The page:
Every woman on Twitter — and not a few men — have experienced the annoyance of a persistent “Reply Guy.” He’s a dude who quickly assumes an overfamiliar attitude with you and whatever you’re posting about, and he has the time to reply to… everything. Even without direct acknowledgement or an occasional pity like, he will never leave your mentions alone. Chloe Bryan has a great explainer of the widespread phenomenon over at Mashable, and she includes this handy chart of various Reply Guy subspecies. (Go ahead and click through for the full thread of definitions; it’s well worth a read.)
As you can see, Reply Guys come in all shapes and sizes. What they share in common is the tenacity to serve up their inane two cents until you mute or block them. And while a range of comments will automatically flag you as one of these men, one tic seems to be universal across all types: “Charge your phone.”
This is their knee-jerk response to someone who has tweeted a phone screenshot — of a funny text exchange, for example — but has thereby revealed that their device’s battery life is almost depleted.
Writing in the Verge last year, Bijan Stephen submitted that roasting one another’s battery percentages “brought the internet together.” He’s right that in the early days of phone screenshots, this meme provided the opportunity for harmless jabs between extremely online friends. But I’m struck by what he identified as the original battery callout, a single panel from Randall Munroe’s webcomic xkcd. For this 2014 comic, Munroe drew a screenshot in which the phone is at 6 percent. (Actually, he drew a screenshot of a screenshot, presumably to show his own robust battery level of 85 percent.) The caption is: “When someone posts a screenshot of their phone, I can’t pay attention to their content if the battery is low.” Instead, he sees the shrinking red bar.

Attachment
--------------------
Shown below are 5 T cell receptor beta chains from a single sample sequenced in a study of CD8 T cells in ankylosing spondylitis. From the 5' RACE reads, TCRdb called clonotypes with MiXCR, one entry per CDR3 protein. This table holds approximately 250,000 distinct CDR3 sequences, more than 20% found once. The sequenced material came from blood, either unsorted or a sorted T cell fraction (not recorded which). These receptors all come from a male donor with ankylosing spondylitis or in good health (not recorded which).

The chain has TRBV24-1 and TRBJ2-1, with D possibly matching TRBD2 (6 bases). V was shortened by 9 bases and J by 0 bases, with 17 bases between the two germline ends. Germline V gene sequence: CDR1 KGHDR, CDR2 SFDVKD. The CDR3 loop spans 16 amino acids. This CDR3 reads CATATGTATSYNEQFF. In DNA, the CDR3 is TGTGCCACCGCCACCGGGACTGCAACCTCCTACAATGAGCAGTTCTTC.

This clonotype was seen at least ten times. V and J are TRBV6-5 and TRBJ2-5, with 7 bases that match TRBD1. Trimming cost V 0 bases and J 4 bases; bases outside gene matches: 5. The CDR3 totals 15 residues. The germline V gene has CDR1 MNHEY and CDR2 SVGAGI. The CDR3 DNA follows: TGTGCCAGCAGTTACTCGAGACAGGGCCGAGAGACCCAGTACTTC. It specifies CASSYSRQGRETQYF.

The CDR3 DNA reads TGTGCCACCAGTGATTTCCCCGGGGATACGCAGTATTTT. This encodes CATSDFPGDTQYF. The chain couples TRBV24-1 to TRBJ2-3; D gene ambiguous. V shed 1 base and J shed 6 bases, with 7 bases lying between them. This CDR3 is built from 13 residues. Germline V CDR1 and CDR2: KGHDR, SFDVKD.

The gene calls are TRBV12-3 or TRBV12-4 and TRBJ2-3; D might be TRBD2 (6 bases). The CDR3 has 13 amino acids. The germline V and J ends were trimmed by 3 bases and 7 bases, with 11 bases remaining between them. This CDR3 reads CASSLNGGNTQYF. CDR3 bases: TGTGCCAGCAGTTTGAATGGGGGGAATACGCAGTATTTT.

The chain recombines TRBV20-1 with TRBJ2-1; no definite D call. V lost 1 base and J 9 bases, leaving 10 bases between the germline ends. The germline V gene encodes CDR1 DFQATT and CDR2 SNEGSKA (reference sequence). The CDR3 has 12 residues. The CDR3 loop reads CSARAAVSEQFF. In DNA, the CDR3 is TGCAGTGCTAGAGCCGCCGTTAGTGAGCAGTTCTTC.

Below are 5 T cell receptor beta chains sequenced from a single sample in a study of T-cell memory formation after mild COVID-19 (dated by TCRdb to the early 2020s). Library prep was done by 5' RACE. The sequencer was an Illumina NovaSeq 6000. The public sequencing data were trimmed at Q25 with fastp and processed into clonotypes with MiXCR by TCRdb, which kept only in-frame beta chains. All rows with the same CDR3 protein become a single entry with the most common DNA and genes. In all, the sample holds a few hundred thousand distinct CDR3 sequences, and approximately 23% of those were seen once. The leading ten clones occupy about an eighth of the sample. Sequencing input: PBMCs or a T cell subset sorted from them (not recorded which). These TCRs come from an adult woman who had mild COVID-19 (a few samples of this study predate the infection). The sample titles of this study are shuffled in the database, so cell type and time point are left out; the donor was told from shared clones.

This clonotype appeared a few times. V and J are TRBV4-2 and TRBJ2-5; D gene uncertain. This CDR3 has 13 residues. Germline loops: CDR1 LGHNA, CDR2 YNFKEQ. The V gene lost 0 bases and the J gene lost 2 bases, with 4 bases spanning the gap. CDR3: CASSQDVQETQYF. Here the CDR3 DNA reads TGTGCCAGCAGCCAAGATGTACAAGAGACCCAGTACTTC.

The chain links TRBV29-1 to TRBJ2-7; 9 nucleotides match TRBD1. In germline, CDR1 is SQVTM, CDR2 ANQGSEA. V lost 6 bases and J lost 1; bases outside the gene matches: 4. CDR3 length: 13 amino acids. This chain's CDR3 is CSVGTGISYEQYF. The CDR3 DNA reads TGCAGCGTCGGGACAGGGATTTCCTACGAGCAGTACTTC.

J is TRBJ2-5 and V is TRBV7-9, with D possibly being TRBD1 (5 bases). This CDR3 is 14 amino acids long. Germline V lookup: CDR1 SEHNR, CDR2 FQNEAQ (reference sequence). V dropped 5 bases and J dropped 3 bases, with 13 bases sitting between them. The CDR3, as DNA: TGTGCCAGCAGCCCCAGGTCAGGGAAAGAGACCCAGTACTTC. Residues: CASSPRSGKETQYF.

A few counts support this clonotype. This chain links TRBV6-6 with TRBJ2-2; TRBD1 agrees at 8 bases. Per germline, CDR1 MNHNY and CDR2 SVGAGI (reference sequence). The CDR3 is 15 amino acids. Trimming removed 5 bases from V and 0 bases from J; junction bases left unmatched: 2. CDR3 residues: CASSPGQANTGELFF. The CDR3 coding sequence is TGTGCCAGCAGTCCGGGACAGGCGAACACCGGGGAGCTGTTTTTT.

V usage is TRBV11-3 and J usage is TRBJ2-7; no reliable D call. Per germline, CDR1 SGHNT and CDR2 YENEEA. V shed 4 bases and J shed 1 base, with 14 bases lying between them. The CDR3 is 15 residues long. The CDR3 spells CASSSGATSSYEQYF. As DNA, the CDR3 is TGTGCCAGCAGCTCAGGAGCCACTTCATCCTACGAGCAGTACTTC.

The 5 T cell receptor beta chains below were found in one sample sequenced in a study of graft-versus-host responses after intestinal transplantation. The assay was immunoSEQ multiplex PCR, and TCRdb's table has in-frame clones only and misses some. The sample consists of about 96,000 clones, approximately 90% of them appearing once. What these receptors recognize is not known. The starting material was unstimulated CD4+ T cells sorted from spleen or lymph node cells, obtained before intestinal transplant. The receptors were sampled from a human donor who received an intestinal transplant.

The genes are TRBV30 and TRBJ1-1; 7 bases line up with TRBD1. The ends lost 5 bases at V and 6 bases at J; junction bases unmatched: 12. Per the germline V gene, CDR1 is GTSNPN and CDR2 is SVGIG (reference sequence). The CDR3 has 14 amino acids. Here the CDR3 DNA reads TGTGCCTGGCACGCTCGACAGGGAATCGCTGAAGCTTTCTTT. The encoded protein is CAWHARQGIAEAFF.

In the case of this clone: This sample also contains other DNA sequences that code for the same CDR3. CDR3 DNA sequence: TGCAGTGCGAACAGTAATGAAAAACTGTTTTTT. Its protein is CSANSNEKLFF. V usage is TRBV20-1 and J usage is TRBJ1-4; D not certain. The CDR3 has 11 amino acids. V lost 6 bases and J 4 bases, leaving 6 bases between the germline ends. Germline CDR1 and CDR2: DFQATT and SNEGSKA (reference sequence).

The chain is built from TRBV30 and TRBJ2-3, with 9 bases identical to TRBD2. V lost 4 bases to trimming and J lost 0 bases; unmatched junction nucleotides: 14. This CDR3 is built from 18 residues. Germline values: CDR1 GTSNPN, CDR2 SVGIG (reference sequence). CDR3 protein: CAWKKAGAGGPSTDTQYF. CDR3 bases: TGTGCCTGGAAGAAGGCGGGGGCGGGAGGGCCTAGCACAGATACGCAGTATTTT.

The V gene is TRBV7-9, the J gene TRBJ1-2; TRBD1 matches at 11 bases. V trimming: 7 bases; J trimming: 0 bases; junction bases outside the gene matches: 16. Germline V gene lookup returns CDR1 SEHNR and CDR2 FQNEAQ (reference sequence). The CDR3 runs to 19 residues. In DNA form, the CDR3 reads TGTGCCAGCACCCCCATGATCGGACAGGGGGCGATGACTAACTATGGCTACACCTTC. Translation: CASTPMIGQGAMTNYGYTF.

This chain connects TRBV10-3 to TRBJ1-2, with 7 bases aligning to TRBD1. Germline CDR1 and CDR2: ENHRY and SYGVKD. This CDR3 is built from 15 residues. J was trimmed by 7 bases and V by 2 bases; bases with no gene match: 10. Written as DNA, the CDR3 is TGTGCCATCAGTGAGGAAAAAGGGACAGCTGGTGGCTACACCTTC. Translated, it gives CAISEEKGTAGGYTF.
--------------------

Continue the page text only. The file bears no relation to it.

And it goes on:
It’s a one-off gag, and perhaps more a comment on Munroe’s own mental wiring — he used to be a roboticist with NASA — than a directive to keep your phone plugged in whenever possible. Yet I think his geeky audience took it a third way, spotting a chance at smug superiority: No one with a dying phone could really have their life together, and pointing this out could be a pastime. How else to explain the 22,000 subscribers of Reddit’s r/ChargeYourPhone, where the complaint takes on some… weird aggression?
There’s strong correlation between the salty neckbeards of Reddit (many of whom qualify as toxic so-called “nice guys”) and the Reply Guys of Twitter — it’s a basic mediocrity that presents itself as unique intelligence. They’re know-it-alls who know far less than the women they wish to correct, would-be comedians whose idea of a joke is repeating someone else’s joke back to them, only louder, and with garbled syntax.
“Charge your phone” is, in theory, the basis of a shared truth or ritual, as when everyone replies “nice” to a tweet that features the number 69. In practice, it’s just obnoxious.
The battery-obsessed boys probably fall into the first column of the Reply Guy grid — ostensibly, they believe this is helpful. It also happens to tick many, many boxes on the Reply Guy checklist. Does it make him seem observant and detail-oriented, perhaps a little smarter than everyone else? He seems to think so! Does it mean he can ignore the actual content the woman posted? Of course: Remember the source xkcd comic, in which an empty battery icon is just too distracting, and the rest of the screenshot becomes a vague blur. Does it condescend in a way he expects people to find charming or humorous? You bet your ass it does. He’s half shaming, half mansplaining on a topic where literally everyone in the developed world is an expert — as if most people struggle to keep their phones on, or just buy another when their screen goes dark — and he’s the millionth guy to do it that day. Nobody is ever impressed or amused.
All the standard remarks in the Reply Guy repertoire are attention bait, whiny requests to slide into the DMs. But “charge your phone” is the ne plus ultra of the genre, keenly pathetic and low-effort even as it aspires to a teasing, high-status cleverness. No one who tries it deserves the time of day; they must be shunned until they come up with a new line, or, better yet, an actual personality. Remember, Twitter replies aren’t inherently bad; lively engagement is why any of us are on this dumb website in the first place. What requires vigilance is the chud who always pipes up when he has nothing to add.